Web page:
What a way to achieve equality

How smart are women? I used to believe they were brighter than men. But cancer rates now show that my assumption is wrong. Why? Lung cancer has surpassed breast cancer as the leading cause of cancer death in women, accounting for one in five deaths.

Men have been dying, often in the prime of life, from smoke-related diseases for years. And for decades, women have struggled to achieve equality with men. What a fatal way to achieve it! Today, we talk a lot about disease prevention, and we must continue to do so. But when you look at the tragedy of lung cancer in women, one truth stands out: women seem much more interested in a cure for lung cancer than trying to prevent this disease.

"Why don’t you get your priorities straight?" I impatiently asked a patient, an intelligent businesswoman. She was worried about the hazards of oral contraceptives as well as her family history of heart disease. And she wanted to know the results of all blood cholesterol tests. Yet, at the same time, she admitted to smoking two packs of cigarettes a day!

There is no good cancer. But some are worse than others. And cancer of the lung is one of the most malignant. Eighty per cent of wen who contract this disease are dead within five years. Women who smoke share the same risk as men when it comes to suffering from coronary heart disease, stroke and chronic obstructive lung diseases such as chronic bronchitis and emphysema.

But women smokers often forget that they face gender-specific health problems. They experience greater trouble getting pregnant as well as an increased risk of complications during pregnancy. Studies also show that women smokers have an increased risk of cervical cancer, osteoporosis and earlier menopause. Women who smoke while taking oral contraceptives also face an increased risk of heart attack, stroke and other cardiovascular complications.

We know tobacco smoke contains more than 4,000 chemicals, including more than 40 known to cause cancer in humans. Recent evidence indicates that women are genetically more vulnerable than men to the carcinogenic effects of tobacco. As well, it can hurt those around you. Smoking by pregnant women has been linked to increased risk of sudden infant death syndrome and increased respiratory and middle ear symptoms in young children.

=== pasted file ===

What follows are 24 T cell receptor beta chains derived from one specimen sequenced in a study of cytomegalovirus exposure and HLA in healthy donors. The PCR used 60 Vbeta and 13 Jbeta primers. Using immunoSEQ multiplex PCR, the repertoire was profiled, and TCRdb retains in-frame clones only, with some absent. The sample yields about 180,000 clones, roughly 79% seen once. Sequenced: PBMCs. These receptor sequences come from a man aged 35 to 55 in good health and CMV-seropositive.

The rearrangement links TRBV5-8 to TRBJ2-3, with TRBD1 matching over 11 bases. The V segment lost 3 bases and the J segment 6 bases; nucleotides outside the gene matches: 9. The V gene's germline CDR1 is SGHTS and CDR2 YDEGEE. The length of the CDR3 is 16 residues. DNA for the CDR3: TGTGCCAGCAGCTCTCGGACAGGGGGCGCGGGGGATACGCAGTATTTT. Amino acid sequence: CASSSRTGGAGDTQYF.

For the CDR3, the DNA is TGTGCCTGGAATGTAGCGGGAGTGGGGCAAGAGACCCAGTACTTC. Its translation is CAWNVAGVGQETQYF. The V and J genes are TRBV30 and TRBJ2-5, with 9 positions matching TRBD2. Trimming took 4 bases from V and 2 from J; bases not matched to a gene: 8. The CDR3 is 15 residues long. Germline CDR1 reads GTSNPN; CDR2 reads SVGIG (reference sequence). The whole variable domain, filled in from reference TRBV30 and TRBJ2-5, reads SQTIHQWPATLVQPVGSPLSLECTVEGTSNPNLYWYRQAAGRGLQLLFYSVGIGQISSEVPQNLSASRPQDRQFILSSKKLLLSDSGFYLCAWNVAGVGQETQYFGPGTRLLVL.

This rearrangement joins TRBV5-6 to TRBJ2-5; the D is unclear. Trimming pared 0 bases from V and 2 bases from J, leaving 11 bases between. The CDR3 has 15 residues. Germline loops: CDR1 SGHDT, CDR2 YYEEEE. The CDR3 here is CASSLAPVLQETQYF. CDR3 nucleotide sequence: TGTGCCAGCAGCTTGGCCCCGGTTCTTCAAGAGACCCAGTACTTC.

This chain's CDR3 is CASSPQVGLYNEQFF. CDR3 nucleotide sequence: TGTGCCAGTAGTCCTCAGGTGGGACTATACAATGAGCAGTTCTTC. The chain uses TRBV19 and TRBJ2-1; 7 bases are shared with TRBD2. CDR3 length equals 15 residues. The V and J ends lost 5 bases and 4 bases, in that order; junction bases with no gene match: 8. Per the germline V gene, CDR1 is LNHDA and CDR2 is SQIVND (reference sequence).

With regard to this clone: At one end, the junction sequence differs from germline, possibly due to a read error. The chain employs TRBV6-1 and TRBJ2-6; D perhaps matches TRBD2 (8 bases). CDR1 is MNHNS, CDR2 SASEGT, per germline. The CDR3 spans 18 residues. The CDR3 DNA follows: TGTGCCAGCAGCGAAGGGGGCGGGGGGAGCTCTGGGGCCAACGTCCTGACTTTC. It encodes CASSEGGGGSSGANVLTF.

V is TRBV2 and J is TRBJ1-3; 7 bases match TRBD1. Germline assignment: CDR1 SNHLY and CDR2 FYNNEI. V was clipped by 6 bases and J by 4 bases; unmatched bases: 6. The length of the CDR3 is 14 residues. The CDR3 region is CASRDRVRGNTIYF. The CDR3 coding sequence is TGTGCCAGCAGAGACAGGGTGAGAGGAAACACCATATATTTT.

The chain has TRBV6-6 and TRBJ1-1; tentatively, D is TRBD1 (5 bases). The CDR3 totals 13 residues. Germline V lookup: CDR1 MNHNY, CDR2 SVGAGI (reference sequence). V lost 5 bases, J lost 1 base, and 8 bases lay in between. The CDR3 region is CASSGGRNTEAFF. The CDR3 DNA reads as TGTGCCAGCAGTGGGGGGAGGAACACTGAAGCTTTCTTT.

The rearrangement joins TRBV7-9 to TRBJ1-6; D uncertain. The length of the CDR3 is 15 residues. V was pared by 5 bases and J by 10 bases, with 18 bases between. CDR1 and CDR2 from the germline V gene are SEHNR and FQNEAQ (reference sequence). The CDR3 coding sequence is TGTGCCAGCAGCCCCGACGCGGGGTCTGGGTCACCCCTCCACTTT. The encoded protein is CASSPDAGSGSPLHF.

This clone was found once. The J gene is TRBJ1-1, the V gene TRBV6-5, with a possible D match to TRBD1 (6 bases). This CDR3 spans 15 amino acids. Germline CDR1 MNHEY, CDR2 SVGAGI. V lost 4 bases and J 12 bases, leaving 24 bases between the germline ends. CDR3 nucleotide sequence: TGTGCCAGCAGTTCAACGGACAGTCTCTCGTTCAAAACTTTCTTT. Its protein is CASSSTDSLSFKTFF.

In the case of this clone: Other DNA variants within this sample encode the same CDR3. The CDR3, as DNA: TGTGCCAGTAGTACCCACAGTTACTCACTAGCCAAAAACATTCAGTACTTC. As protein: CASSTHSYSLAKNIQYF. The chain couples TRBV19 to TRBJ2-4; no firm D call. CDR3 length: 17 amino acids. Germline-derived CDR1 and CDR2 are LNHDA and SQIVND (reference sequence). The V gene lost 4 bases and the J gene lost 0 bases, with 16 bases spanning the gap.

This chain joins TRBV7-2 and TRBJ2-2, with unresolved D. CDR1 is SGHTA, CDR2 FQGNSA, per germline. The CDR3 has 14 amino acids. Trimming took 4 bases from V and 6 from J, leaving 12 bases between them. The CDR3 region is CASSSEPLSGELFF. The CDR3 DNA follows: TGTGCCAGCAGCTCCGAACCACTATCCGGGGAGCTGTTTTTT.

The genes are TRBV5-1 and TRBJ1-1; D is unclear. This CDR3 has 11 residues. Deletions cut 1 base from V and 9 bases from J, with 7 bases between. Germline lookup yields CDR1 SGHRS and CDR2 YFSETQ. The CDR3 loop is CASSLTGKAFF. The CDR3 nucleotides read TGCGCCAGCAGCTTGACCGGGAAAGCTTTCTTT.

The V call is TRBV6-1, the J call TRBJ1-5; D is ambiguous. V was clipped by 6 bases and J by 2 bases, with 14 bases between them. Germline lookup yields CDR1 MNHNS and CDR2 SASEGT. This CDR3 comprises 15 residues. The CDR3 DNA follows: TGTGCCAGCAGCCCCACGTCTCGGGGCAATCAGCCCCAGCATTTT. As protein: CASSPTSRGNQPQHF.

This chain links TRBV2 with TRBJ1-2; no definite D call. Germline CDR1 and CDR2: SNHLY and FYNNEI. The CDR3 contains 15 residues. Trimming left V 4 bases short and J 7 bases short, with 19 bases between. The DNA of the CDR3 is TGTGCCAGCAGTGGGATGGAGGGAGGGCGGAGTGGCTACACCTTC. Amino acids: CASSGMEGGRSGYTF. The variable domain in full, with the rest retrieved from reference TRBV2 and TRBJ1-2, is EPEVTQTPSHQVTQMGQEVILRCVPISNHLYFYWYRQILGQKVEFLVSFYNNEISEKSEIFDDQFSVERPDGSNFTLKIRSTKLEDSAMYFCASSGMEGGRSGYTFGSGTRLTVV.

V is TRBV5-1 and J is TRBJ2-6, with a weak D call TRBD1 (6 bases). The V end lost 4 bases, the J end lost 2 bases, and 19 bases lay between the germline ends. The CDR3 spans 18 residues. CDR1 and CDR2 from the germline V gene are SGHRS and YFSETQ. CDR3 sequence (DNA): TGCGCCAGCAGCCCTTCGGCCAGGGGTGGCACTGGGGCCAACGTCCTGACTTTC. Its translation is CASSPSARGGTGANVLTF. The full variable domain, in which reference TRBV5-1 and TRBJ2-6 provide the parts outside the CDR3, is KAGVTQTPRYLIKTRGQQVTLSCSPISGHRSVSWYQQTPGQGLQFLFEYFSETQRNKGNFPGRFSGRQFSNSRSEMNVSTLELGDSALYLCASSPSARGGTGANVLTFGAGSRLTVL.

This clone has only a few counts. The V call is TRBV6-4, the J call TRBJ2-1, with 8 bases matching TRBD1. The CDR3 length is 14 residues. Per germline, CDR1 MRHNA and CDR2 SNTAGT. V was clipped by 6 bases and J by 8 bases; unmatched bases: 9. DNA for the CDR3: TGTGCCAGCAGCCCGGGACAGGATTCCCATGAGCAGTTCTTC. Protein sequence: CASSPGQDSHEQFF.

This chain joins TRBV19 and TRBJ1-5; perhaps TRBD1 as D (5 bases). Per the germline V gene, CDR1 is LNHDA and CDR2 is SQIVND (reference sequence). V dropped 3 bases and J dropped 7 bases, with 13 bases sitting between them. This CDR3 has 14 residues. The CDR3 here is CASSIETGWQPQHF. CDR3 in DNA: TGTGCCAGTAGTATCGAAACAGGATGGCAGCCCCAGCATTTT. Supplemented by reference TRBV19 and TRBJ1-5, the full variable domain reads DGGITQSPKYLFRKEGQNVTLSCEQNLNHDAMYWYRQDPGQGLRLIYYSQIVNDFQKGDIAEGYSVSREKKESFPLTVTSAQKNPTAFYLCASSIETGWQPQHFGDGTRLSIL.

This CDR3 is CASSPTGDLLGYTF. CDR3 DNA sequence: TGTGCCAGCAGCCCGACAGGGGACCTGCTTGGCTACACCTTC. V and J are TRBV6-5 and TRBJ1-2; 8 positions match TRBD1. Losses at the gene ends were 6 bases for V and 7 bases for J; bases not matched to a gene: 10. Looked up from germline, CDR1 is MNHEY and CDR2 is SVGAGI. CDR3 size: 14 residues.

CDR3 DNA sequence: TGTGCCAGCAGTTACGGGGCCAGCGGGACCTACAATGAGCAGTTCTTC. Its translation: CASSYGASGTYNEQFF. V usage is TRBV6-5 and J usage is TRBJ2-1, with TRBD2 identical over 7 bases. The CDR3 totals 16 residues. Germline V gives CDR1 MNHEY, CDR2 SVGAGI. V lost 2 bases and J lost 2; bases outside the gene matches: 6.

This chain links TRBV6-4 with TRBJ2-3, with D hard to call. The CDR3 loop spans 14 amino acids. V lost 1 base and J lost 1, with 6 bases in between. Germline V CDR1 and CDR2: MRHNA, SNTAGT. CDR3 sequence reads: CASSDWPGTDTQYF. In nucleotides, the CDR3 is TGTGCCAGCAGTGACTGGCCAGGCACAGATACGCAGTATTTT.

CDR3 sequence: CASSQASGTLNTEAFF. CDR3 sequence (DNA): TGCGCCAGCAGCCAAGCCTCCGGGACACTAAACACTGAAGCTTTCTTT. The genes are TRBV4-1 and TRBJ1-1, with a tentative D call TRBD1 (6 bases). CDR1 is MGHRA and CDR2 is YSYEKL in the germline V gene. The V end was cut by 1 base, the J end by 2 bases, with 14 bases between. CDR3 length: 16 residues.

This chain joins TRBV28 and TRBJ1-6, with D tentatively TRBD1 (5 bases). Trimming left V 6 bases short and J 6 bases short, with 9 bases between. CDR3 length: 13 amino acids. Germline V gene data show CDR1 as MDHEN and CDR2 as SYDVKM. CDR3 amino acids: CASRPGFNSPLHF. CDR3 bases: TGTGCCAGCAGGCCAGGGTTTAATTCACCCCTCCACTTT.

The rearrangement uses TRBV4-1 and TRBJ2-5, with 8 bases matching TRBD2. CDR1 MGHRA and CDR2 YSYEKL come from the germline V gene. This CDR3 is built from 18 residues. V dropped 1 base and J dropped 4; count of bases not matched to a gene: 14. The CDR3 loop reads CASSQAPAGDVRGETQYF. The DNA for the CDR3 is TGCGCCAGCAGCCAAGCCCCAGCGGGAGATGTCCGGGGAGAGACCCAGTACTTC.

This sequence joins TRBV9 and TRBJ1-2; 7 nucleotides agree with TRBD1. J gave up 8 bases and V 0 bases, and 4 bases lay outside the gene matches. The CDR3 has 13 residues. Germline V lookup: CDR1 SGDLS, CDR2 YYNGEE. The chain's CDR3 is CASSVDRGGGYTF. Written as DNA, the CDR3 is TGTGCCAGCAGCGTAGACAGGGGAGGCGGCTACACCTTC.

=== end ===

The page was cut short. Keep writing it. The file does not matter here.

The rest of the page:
Obviously, quitting produces huge health benefits. What’s more, these benefits begin almost immediately after the last cigarette. After 20 minutes, blood pressure and heart rate decrease to normal. Eight hours later, carbon monoxide levels in the blood drop and oxygen levels increase to normal. A day later, the risk of a heart attack decreases. And after one smoke-free year, the chance of a heart attack drops by 50 per cent and continues to decline. In fact, those who quit will find that their risk of heart disease and stroke is eventually reduced to equal that faced by people who have never smoked. Ten years after quitting, the risk of dying from lung cancer is cut in half.

After 15 years of being smoke-free, the risk nearly equals that of a person who has never smoked. But how to quit is the $64 million question. Like an alcoholic, the smoker must genuinely want to quit. Quitting "cold turkey" works only about five per cent of the time. Some are helped by hypnosis, acupuncture and laser treatment but the effectiveness of these procedures is debatable. Nicotine patches, such as Habitrol, Nicotrol and Nicoderm have had reasonable success in helping smokers to quit. But, at the end of one year, the success rate falls to around 12 per cent.

Zyban is the newest medication available. Unlike the nicotine patch, Zyban is a nicotine-free pill and works in a different way. Studies show that Zyban is twice as effective as the nicotine patch. Nicotine triggers the "nicotine rush" which stimulates the release of dopamine and noradrenaline – chemicals which cause smokers to become physically addicted to nicotine. When smokers quit, dopamine levels drop and noradrenaline activity is altered, causing a psychological craving for cigarettes and symptoms such as anxiety and irritability.

Zyban is a promising addition to help smokers quit the habit. Experts believe that it restores the level of dopomine and affects noradrenaline activity in the smoker. This action minimizes cravings and withdrawal symptoms associated with nicotine additions.

But will this new treatment help us get our priorities straight at last?